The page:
Rental law catches up with the realities of senior care services
In November, we discussed how the law of Quebec sometimes created problems in determining those special cases in which a lease could be terminated upon giving three months notice. Problems arose when a person had to leave their home to enter a residence, because the law did not define what constituted a “foyer d’hébergement.”
The law has now spoken and new provisions came into effect on November 30. A residence is now defined in terms of the services it provides and the three-month notice provision has been reduced to two months.
Before November 30, a person could end his lease by giving a three-month notice that he had been “admitted permanently to a residential and long-term care centre (centre d’hebergement) or to a foster home (foyer d’hébergement).”
The problem was that the courts did not have proper guidelines with which to define these institutions, resulting in a certain amount of inconsistency.
Under the new law, a person can end his lease by giving a two-month notice that he has been “permanently admitted to a residential and long-term care centre, to a facility operated by an intermediate resource, to a private seniors’ residence where the nursing care and personal assistance services required by his or her state of health are provided, or to any other lodging facility, regardless of its name, where such care and services are provided.”
Personal assistance services are referred to as “services of a personal nature provided by the lessor to the lessee” and these services are now governed by the special rules contained in the Civil Code of Quebec pertaining to the leases of dwellings.
What is included in these services? The law provides a temporary answer that will remain valid until a new regulation is made under the Health and Social Services Act.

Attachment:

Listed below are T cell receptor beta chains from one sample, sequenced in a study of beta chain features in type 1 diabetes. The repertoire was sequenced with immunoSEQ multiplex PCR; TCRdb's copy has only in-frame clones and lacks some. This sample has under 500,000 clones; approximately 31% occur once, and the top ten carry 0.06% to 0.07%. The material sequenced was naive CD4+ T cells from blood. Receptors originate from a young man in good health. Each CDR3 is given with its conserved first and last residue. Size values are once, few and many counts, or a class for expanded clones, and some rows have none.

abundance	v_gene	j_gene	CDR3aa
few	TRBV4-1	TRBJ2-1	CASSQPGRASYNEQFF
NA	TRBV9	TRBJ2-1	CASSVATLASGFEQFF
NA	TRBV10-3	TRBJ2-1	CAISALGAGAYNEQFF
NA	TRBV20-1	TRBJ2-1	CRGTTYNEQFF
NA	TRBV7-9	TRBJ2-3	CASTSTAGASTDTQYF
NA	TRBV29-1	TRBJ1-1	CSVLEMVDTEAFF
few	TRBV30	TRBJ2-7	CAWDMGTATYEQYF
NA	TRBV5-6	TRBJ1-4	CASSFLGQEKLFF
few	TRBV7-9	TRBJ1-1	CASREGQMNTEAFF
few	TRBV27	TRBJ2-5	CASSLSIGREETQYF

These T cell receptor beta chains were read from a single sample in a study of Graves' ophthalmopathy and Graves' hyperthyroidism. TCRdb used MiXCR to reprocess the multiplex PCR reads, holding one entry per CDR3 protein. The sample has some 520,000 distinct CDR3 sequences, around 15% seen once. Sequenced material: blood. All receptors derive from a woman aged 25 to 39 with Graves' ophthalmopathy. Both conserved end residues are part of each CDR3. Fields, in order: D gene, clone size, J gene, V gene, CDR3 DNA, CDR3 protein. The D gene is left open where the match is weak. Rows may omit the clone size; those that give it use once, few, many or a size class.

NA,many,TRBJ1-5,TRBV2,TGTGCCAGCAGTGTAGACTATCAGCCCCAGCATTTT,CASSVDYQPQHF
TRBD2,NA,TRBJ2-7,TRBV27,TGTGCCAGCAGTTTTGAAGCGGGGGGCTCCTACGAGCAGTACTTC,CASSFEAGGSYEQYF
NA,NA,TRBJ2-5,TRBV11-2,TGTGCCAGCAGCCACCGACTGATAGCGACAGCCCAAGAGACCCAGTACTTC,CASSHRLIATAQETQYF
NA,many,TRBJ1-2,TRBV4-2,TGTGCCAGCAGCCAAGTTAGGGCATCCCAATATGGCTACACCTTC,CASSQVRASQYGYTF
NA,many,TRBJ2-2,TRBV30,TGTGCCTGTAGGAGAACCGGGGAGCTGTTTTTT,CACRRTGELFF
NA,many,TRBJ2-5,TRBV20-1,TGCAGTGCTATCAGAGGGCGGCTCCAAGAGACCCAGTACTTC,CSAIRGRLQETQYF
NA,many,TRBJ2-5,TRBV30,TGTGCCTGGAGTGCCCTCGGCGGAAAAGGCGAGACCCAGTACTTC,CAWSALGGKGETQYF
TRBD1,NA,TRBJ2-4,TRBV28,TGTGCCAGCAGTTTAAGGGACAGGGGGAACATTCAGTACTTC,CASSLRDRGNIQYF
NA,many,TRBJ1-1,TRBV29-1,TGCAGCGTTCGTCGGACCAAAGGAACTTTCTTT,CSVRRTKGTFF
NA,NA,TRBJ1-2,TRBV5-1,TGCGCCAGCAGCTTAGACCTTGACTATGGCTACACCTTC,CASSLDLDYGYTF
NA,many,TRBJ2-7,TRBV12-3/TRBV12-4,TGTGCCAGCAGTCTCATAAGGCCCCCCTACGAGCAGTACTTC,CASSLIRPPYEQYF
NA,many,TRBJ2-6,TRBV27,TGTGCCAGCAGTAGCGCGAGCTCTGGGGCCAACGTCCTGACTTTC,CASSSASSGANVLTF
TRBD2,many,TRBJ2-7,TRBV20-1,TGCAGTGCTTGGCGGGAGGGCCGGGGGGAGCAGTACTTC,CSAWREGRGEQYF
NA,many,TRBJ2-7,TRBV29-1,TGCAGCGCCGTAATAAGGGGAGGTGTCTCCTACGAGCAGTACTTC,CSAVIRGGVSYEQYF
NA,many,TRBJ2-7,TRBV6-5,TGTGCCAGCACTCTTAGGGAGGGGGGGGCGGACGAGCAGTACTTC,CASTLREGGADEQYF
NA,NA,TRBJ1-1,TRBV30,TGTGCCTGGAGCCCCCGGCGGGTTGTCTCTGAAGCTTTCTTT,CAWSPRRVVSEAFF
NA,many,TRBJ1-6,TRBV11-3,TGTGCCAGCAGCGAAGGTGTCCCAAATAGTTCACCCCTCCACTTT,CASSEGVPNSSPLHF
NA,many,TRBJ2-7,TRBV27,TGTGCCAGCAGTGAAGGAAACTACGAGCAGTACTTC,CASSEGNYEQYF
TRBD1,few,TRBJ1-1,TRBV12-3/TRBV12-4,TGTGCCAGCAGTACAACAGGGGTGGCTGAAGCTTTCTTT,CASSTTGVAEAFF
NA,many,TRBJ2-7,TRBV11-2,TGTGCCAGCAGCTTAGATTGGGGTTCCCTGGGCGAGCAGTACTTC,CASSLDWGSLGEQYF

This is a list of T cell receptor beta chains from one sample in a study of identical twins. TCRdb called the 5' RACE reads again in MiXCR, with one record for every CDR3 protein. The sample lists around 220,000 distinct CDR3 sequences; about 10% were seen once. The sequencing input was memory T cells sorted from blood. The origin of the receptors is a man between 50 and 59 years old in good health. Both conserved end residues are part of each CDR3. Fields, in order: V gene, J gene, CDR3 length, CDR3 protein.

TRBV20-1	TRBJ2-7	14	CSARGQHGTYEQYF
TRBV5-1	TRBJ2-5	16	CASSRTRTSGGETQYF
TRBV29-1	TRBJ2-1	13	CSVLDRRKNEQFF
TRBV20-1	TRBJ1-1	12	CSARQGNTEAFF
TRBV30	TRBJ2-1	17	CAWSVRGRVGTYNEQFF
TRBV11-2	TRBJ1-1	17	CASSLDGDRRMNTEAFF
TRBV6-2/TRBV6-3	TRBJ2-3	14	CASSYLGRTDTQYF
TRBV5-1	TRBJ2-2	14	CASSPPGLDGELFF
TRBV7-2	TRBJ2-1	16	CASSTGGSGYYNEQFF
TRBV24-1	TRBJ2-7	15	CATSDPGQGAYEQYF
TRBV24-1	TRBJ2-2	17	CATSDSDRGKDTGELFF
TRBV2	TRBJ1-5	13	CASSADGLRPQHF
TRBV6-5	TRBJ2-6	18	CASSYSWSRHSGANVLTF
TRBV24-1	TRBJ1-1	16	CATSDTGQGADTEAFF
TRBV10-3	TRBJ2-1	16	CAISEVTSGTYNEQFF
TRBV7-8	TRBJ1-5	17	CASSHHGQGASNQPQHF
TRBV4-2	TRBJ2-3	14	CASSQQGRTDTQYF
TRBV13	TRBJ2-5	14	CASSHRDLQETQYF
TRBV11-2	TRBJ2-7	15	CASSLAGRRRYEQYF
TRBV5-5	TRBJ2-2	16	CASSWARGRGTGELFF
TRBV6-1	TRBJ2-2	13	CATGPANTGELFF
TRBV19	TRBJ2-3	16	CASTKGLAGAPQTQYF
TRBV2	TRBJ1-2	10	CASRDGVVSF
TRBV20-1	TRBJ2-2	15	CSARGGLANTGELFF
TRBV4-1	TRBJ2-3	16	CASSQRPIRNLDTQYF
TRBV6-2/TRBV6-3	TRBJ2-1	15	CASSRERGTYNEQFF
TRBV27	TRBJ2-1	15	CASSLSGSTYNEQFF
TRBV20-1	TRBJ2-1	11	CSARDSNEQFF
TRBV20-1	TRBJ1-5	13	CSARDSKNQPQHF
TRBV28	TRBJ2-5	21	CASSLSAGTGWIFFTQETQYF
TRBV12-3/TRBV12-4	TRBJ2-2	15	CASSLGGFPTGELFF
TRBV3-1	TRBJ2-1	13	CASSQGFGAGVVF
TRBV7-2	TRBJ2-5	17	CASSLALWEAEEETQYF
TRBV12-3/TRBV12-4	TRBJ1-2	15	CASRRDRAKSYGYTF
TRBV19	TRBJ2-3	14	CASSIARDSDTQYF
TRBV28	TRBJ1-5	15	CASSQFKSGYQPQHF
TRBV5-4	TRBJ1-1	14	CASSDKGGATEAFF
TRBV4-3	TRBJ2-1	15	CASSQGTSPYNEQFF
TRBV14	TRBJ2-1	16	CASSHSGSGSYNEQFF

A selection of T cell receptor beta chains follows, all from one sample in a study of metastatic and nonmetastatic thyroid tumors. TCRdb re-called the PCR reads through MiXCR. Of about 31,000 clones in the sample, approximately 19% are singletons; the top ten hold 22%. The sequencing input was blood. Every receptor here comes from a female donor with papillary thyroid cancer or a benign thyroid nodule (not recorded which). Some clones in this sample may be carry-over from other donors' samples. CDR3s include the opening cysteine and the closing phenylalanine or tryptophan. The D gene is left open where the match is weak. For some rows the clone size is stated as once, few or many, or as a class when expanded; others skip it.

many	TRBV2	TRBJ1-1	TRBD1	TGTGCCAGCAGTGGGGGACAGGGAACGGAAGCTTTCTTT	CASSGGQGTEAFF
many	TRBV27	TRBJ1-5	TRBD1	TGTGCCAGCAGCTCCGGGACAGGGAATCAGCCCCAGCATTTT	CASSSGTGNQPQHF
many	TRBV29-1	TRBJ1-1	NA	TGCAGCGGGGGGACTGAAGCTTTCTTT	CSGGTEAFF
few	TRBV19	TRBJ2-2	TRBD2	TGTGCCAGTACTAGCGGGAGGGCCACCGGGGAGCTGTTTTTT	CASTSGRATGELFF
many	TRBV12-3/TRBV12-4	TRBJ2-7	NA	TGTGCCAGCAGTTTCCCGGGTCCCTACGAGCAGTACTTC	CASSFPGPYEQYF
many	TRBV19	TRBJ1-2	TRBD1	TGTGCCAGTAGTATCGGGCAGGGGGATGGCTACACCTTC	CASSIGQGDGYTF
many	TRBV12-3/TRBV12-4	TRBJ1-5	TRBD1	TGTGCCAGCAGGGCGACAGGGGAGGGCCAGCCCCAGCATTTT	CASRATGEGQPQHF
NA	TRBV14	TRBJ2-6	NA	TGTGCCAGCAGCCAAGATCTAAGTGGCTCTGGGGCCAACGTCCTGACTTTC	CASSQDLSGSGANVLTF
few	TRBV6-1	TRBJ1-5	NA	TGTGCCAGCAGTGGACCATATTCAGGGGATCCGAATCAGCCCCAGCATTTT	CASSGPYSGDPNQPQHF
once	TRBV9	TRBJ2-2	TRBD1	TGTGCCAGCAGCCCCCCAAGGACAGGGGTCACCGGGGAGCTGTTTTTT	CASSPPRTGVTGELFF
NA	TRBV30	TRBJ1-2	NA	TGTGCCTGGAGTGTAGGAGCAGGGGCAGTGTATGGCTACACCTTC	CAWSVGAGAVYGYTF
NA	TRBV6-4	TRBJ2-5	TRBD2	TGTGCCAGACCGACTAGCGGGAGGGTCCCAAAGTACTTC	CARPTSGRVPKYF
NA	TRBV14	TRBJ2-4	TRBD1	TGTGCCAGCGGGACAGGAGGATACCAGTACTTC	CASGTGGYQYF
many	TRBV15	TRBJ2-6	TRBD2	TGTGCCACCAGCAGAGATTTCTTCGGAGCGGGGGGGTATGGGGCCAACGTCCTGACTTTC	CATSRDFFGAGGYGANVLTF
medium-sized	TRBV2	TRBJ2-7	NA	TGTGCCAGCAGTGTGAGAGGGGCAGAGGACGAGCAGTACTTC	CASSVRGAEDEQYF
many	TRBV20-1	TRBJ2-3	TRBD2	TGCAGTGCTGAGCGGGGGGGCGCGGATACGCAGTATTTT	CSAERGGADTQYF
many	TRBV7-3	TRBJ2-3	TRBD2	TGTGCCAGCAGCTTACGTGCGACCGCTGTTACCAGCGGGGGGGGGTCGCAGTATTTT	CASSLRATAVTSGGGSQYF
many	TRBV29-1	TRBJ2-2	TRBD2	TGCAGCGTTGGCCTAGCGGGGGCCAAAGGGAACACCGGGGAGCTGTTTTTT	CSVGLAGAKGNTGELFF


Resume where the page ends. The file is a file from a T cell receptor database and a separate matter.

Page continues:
It includes “distribution of medication, invasive care involved in assistance with activities of daily living or administering medication, assistance with and supervision of eating, personal hygiene, dressing, locomotion, transferring in and out of bed or in and out of a chair or a wheelchair, and using the toilet or a commode chair, including encouragement to carry out such activities.”
Also included are the services listed in the form that completes the mandatory lease form required by Quebec law.
This additional form must be signed where the landlord provides special services because of the personal needs of the tenant. As mentioned above, the rights and obligations of landlords and tenants now also apply to the services rendered, including meals, laundry service, nursing and personal care.
One other important aspect of the new law is that, where a new or renewed lease includes services of a personal nature to be provided to the tenant, the landlord is obliged to specify that part of the rent which relates to the cost of such services.
When this lease is terminated, the tenant will only owe money for those services that were actually provided. This means that when a tenant gives his two-month notice but moves out a week later, and his premises have not been leased to another tenant prior to the notice period, he will be responsible for the rent owing for the premises but not for those services which he did not receive following his departure.
This is also true when the lease is cancelled due to death.
As this provision will take effect with regard to leases entered into or renewed after November 30, cases may arise where a two-month notice to cancel is given but the rent specified in the lease does not distinguish between the rental amount and the amount paid for services.
When the issue cannot be resolved, the courts may be called upon to decide.
Hopefully this legislation will do what it is supposed to: provide the rental board with guidelines in deciding cases where a two-month notice to cancel a lease has been given. It should also ease the financial burden on tenants, their heirs and representatives.